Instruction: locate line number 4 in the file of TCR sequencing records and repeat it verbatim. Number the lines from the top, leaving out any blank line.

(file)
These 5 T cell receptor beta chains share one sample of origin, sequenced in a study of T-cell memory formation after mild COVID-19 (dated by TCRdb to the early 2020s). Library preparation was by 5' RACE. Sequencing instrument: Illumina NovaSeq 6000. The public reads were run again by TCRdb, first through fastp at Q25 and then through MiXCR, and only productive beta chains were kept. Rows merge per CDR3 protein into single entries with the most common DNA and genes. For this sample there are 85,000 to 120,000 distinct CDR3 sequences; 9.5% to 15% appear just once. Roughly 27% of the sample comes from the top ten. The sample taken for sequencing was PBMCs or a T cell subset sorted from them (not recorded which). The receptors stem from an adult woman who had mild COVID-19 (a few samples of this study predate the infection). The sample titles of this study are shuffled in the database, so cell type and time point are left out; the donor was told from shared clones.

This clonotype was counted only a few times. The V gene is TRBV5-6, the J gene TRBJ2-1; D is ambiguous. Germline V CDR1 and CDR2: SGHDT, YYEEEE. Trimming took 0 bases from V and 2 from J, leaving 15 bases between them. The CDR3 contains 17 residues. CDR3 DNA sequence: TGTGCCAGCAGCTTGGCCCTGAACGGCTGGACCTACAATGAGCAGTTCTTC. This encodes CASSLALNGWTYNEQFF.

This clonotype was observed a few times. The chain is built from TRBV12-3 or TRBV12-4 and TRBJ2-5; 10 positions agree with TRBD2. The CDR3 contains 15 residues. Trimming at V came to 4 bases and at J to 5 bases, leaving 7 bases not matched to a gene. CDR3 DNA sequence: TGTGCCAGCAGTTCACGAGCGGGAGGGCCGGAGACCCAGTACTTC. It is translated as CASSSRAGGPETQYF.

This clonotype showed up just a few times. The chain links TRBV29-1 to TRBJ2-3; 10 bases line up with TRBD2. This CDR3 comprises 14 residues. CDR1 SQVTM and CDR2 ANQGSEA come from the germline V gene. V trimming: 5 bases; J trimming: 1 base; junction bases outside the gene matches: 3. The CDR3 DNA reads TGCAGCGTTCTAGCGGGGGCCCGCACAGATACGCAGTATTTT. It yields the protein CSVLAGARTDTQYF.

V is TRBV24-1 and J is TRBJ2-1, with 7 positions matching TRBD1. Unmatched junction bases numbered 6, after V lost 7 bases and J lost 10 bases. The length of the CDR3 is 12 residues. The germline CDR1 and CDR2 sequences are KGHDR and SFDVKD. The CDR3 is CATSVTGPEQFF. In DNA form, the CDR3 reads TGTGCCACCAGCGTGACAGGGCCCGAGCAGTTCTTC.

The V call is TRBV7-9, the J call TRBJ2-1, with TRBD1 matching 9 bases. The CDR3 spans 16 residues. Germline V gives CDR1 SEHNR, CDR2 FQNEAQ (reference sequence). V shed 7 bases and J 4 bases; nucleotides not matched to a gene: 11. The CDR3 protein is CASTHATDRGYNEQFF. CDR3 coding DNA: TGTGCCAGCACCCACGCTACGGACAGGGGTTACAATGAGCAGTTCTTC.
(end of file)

This clonotype showed up just a few times. The chain links TRBV29-1 to TRBJ2-3; 10 bases line up with TRBD2. This CDR3 comprises 14 residues. CDR1 SQVTM and CDR2 ANQGSEA come from the germline V gene. V trimming: 5 bases; J trimming: 1 base; junction bases outside the gene matches: 3. The CDR3 DNA reads TGCAGCGTTCTAGCGGGGGCCCGCACAGATACGCAGTATTTT. It yields the protein CSVLAGARTDTQYF.